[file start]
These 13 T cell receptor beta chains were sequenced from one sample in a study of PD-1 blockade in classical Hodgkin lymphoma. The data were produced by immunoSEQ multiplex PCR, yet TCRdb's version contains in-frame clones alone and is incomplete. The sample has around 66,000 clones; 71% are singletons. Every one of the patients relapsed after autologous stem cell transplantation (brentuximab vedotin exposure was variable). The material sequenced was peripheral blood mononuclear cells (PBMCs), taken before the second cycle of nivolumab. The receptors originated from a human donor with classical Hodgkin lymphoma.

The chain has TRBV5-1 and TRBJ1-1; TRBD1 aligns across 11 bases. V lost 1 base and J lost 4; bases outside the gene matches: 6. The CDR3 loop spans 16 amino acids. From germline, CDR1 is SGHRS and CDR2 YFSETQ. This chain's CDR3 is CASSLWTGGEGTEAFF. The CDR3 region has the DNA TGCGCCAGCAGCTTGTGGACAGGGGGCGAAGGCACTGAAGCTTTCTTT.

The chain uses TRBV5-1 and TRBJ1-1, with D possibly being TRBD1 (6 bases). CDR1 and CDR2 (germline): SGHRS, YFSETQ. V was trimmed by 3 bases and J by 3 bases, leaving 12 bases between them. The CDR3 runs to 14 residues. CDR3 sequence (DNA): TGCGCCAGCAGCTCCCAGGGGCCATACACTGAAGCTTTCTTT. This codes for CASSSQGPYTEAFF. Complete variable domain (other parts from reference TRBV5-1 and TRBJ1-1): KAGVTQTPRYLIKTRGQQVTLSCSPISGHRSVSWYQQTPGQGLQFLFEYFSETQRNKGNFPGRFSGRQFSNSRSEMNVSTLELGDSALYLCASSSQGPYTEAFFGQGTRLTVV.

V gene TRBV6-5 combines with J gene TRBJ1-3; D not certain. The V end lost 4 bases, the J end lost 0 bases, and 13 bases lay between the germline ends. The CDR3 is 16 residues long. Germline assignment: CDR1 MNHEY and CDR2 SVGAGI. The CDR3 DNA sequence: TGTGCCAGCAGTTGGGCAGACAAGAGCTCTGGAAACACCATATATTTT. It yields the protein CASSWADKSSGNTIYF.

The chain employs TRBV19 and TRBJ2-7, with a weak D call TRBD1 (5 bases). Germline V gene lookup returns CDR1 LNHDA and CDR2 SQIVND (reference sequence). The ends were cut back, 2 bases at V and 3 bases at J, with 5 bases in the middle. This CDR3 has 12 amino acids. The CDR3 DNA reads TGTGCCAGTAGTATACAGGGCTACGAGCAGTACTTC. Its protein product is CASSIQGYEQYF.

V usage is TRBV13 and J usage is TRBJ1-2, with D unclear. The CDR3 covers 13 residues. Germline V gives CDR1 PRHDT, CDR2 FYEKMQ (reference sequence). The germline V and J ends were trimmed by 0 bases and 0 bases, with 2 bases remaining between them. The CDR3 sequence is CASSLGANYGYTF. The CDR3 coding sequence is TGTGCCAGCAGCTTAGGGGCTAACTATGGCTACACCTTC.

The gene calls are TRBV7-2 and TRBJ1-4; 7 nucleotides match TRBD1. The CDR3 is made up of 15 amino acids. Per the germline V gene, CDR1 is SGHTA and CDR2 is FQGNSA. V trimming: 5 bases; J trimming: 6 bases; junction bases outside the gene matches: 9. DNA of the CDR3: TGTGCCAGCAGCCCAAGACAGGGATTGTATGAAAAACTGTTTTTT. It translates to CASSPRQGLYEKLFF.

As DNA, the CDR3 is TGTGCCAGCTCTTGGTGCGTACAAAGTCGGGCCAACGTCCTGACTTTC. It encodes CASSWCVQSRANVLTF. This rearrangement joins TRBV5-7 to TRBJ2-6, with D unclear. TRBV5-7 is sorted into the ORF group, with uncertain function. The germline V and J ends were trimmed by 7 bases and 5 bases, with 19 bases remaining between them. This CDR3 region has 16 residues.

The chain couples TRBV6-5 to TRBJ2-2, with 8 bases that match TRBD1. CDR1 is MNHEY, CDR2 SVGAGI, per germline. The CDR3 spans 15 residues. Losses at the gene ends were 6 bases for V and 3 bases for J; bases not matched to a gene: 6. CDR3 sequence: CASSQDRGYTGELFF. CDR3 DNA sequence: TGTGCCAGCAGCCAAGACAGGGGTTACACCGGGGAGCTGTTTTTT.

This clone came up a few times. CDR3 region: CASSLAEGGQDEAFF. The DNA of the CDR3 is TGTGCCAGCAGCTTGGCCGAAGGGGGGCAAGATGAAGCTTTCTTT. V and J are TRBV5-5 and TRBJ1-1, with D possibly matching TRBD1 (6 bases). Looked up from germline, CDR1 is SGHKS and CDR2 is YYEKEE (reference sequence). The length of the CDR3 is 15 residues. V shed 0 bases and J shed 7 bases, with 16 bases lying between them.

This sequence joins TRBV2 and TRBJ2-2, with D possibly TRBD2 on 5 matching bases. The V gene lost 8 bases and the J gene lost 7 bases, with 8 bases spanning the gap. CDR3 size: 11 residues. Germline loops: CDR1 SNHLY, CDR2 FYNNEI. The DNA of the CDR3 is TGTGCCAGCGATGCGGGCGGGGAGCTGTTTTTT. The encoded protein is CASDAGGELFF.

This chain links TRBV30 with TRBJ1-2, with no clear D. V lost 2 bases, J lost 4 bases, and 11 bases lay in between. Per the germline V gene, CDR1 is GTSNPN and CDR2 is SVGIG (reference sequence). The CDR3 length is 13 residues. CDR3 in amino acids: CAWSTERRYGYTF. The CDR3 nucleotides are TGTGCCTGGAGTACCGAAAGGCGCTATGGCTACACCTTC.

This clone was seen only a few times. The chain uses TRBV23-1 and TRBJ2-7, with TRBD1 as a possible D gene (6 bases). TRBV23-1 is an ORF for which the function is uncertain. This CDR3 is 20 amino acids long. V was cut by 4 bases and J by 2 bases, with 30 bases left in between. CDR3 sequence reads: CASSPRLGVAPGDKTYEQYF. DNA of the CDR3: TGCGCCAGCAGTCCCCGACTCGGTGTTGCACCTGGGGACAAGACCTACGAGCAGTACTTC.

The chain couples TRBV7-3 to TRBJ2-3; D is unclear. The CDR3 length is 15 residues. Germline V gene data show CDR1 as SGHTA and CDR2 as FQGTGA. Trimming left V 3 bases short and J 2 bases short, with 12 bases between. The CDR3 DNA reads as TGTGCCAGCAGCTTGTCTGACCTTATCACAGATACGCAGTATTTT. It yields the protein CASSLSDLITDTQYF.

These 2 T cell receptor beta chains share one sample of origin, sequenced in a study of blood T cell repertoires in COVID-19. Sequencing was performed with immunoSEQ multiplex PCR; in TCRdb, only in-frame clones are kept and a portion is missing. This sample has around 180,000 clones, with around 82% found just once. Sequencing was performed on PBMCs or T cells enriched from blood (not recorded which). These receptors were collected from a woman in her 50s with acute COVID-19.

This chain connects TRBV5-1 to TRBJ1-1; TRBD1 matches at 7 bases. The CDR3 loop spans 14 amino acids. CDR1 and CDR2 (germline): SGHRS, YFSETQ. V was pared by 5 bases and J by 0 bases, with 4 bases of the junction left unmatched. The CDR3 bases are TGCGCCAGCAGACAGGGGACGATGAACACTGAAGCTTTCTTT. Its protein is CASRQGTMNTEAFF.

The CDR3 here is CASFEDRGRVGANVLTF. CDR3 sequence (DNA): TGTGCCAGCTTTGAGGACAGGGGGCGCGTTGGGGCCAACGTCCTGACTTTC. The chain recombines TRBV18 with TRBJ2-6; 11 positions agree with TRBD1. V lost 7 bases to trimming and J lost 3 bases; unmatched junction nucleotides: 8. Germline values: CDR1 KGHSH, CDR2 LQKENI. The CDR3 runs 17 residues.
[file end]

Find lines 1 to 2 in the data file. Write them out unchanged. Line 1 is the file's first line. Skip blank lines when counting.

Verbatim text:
These 13 T cell receptor beta chains were sequenced from one sample in a study of PD-1 blockade in classical Hodgkin lymphoma. The data were produced by immunoSEQ multiplex PCR, yet TCRdb's version contains in-frame clones alone and is incomplete. The sample has around 66,000 clones; 71% are singletons. Every one of the patients relapsed after autologous stem cell transplantation (brentuximab vedotin exposure was variable). The material sequenced was peripheral blood mononuclear cells (PBMCs), taken before the second cycle of nivolumab. The receptors originated from a human donor with classical Hodgkin lymphoma.

The chain has TRBV5-1 and TRBJ1-1; TRBD1 aligns across 11 bases. V lost 1 base and J lost 4; bases outside the gene matches: 6. The CDR3 loop spans 16 amino acids. From germline, CDR1 is SGHRS and CDR2 YFSETQ. This chain's CDR3 is CASSLWTGGEGTEAFF. The CDR3 region has the DNA TGCGCCAGCAGCTTGTGGACAGGGGGCGAAGGCACTGAAGCTTTCTTT.